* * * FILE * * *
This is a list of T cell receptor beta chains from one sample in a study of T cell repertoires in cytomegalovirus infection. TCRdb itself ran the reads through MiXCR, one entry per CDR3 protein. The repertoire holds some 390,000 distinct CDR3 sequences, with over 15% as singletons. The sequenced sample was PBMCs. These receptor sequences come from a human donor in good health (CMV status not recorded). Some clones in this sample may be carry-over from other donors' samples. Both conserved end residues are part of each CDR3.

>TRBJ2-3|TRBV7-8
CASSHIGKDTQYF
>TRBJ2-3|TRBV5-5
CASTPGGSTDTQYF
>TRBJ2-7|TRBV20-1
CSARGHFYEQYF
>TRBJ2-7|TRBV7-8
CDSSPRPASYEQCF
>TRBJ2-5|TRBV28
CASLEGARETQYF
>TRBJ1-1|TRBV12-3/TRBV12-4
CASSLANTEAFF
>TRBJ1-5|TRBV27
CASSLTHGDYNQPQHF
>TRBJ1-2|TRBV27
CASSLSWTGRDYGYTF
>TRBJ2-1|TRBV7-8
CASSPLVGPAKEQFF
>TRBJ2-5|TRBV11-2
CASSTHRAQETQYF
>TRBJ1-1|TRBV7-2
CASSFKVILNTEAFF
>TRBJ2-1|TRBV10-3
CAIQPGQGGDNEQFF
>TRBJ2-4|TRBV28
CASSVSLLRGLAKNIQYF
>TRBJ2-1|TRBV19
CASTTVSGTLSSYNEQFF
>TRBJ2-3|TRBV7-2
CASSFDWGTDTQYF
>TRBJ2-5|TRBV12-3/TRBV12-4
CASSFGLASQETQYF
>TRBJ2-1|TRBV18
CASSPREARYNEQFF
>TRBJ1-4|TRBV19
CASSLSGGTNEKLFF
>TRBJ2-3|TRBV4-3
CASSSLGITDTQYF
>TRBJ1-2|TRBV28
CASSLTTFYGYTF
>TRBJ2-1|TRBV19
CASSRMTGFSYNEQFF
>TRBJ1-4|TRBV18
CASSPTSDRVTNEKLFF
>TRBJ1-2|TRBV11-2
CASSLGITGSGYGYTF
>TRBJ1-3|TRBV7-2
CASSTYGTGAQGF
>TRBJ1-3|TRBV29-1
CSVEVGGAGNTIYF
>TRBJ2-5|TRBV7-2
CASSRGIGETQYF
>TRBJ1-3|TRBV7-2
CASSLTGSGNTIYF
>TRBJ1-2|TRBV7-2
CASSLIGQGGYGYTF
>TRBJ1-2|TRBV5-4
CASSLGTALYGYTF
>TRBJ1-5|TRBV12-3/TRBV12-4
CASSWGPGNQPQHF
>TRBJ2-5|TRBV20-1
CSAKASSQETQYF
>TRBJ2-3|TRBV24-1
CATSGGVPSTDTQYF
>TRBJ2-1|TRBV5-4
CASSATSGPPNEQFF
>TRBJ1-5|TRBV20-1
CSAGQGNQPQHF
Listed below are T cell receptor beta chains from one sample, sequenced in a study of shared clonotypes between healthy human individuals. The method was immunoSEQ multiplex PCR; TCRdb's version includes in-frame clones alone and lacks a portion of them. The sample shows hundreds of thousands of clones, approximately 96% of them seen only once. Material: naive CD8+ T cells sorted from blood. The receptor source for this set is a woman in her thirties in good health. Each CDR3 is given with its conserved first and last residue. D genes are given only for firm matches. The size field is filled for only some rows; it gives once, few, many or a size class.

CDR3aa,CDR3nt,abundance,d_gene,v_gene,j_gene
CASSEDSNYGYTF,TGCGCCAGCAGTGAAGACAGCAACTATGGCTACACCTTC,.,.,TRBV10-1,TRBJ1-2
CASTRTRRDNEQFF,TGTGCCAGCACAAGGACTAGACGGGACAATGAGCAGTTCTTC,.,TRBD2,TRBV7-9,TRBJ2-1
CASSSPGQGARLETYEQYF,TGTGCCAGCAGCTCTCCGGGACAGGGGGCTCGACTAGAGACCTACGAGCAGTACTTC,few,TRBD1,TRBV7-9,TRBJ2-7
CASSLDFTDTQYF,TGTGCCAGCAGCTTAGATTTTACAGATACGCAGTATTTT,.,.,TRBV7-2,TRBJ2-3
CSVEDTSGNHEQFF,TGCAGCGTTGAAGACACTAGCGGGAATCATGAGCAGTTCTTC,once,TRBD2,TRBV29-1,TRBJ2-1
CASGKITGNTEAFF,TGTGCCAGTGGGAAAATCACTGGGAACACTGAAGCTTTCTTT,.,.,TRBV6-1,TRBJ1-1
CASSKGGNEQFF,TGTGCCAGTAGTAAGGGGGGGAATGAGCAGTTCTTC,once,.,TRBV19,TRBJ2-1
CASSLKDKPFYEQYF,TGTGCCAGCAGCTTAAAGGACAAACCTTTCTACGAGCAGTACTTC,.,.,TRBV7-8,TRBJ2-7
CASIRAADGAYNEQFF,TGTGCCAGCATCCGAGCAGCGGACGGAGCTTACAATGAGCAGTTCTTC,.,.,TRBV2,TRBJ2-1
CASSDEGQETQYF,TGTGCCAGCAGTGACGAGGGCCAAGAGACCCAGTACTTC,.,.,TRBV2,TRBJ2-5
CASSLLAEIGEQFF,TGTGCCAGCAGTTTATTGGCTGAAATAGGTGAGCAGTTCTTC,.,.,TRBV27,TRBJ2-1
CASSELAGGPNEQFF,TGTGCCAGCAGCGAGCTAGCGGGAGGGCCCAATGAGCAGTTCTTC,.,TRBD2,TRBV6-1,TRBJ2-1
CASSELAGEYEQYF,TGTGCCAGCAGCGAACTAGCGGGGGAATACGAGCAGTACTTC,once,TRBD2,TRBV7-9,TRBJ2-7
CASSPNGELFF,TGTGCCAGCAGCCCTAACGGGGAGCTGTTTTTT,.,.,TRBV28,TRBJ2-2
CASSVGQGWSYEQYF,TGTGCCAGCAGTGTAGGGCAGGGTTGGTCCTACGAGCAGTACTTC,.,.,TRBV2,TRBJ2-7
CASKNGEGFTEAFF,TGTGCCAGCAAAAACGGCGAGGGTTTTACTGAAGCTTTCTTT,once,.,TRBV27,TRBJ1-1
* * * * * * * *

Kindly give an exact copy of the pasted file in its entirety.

This is a list of T cell receptor beta chains from one sample in a study of T cell repertoires in cytomegalovirus infection. TCRdb itself ran the reads through MiXCR, one entry per CDR3 protein. The repertoire holds some 390,000 distinct CDR3 sequences, with over 15% as singletons. The sequenced sample was PBMCs. These receptor sequences come from a human donor in good health (CMV status not recorded). Some clones in this sample may be carry-over from other donors' samples. Both conserved end residues are part of each CDR3.

>TRBJ2-3|TRBV7-8
CASSHIGKDTQYF
>TRBJ2-3|TRBV5-5
CASTPGGSTDTQYF
>TRBJ2-7|TRBV20-1
CSARGHFYEQYF
>TRBJ2-7|TRBV7-8
CDSSPRPASYEQCF
>TRBJ2-5|TRBV28
CASLEGARETQYF
>TRBJ1-1|TRBV12-3/TRBV12-4
CASSLANTEAFF
>TRBJ1-5|TRBV27
CASSLTHGDYNQPQHF
>TRBJ1-2|TRBV27
CASSLSWTGRDYGYTF
>TRBJ2-1|TRBV7-8
CASSPLVGPAKEQFF
>TRBJ2-5|TRBV11-2
CASSTHRAQETQYF
>TRBJ1-1|TRBV7-2
CASSFKVILNTEAFF
>TRBJ2-1|TRBV10-3
CAIQPGQGGDNEQFF
>TRBJ2-4|TRBV28
CASSVSLLRGLAKNIQYF
>TRBJ2-1|TRBV19
CASTTVSGTLSSYNEQFF
>TRBJ2-3|TRBV7-2
CASSFDWGTDTQYF
>TRBJ2-5|TRBV12-3/TRBV12-4
CASSFGLASQETQYF
>TRBJ2-1|TRBV18
CASSPREARYNEQFF
>TRBJ1-4|TRBV19
CASSLSGGTNEKLFF
>TRBJ2-3|TRBV4-3
CASSSLGITDTQYF
>TRBJ1-2|TRBV28
CASSLTTFYGYTF
>TRBJ2-1|TRBV19
CASSRMTGFSYNEQFF
>TRBJ1-4|TRBV18
CASSPTSDRVTNEKLFF
>TRBJ1-2|TRBV11-2
CASSLGITGSGYGYTF
>TRBJ1-3|TRBV7-2
CASSTYGTGAQGF
>TRBJ1-3|TRBV29-1
CSVEVGGAGNTIYF
>TRBJ2-5|TRBV7-2
CASSRGIGETQYF
>TRBJ1-3|TRBV7-2
CASSLTGSGNTIYF
>TRBJ1-2|TRBV7-2
CASSLIGQGGYGYTF
>TRBJ1-2|TRBV5-4
CASSLGTALYGYTF
>TRBJ1-5|TRBV12-3/TRBV12-4
CASSWGPGNQPQHF
>TRBJ2-5|TRBV20-1
CSAKASSQETQYF
>TRBJ2-3|TRBV24-1
CATSGGVPSTDTQYF
>TRBJ2-1|TRBV5-4
CASSATSGPPNEQFF
>TRBJ1-5|TRBV20-1
CSAGQGNQPQHF
Listed below are T cell receptor beta chains from one sample, sequenced in a study of shared clonotypes between healthy human individuals. The method was immunoSEQ multiplex PCR; TCRdb's version includes in-frame clones alone and lacks a portion of them. The sample shows hundreds of thousands of clones, approximately 96% of them seen only once. Material: naive CD8+ T cells sorted from blood. The receptor source for this set is a woman in her thirties in good health. Each CDR3 is given with its conserved first and last residue. D genes are given only for firm matches. The size field is filled for only some rows; it gives once, few, many or a size class.

CDR3aa,CDR3nt,abundance,d_gene,v_gene,j_gene
CASSEDSNYGYTF,TGCGCCAGCAGTGAAGACAGCAACTATGGCTACACCTTC,.,.,TRBV10-1,TRBJ1-2
CASTRTRRDNEQFF,TGTGCCAGCACAAGGACTAGACGGGACAATGAGCAGTTCTTC,.,TRBD2,TRBV7-9,TRBJ2-1
CASSSPGQGARLETYEQYF,TGTGCCAGCAGCTCTCCGGGACAGGGGGCTCGACTAGAGACCTACGAGCAGTACTTC,few,TRBD1,TRBV7-9,TRBJ2-7
CASSLDFTDTQYF,TGTGCCAGCAGCTTAGATTTTACAGATACGCAGTATTTT,.,.,TRBV7-2,TRBJ2-3
CSVEDTSGNHEQFF,TGCAGCGTTGAAGACACTAGCGGGAATCATGAGCAGTTCTTC,once,TRBD2,TRBV29-1,TRBJ2-1
CASGKITGNTEAFF,TGTGCCAGTGGGAAAATCACTGGGAACACTGAAGCTTTCTTT,.,.,TRBV6-1,TRBJ1-1
CASSKGGNEQFF,TGTGCCAGTAGTAAGGGGGGGAATGAGCAGTTCTTC,once,.,TRBV19,TRBJ2-1
CASSLKDKPFYEQYF,TGTGCCAGCAGCTTAAAGGACAAACCTTTCTACGAGCAGTACTTC,.,.,TRBV7-8,TRBJ2-7
CASIRAADGAYNEQFF,TGTGCCAGCATCCGAGCAGCGGACGGAGCTTACAATGAGCAGTTCTTC,.,.,TRBV2,TRBJ2-1
CASSDEGQETQYF,TGTGCCAGCAGTGACGAGGGCCAAGAGACCCAGTACTTC,.,.,TRBV2,TRBJ2-5
CASSLLAEIGEQFF,TGTGCCAGCAGTTTATTGGCTGAAATAGGTGAGCAGTTCTTC,.,.,TRBV27,TRBJ2-1
CASSELAGGPNEQFF,TGTGCCAGCAGCGAGCTAGCGGGAGGGCCCAATGAGCAGTTCTTC,.,TRBD2,TRBV6-1,TRBJ2-1
CASSELAGEYEQYF,TGTGCCAGCAGCGAACTAGCGGGGGAATACGAGCAGTACTTC,once,TRBD2,TRBV7-9,TRBJ2-7
CASSPNGELFF,TGTGCCAGCAGCCCTAACGGGGAGCTGTTTTTT,.,.,TRBV28,TRBJ2-2
CASSVGQGWSYEQYF,TGTGCCAGCAGTGTAGGGCAGGGTTGGTCCTACGAGCAGTACTTC,.,.,TRBV2,TRBJ2-7
CASKNGEGFTEAFF,TGTGCCAGCAAAAACGGCGAGGGTTTTACTGAAGCTTTCTTT,once,.,TRBV27,TRBJ1-1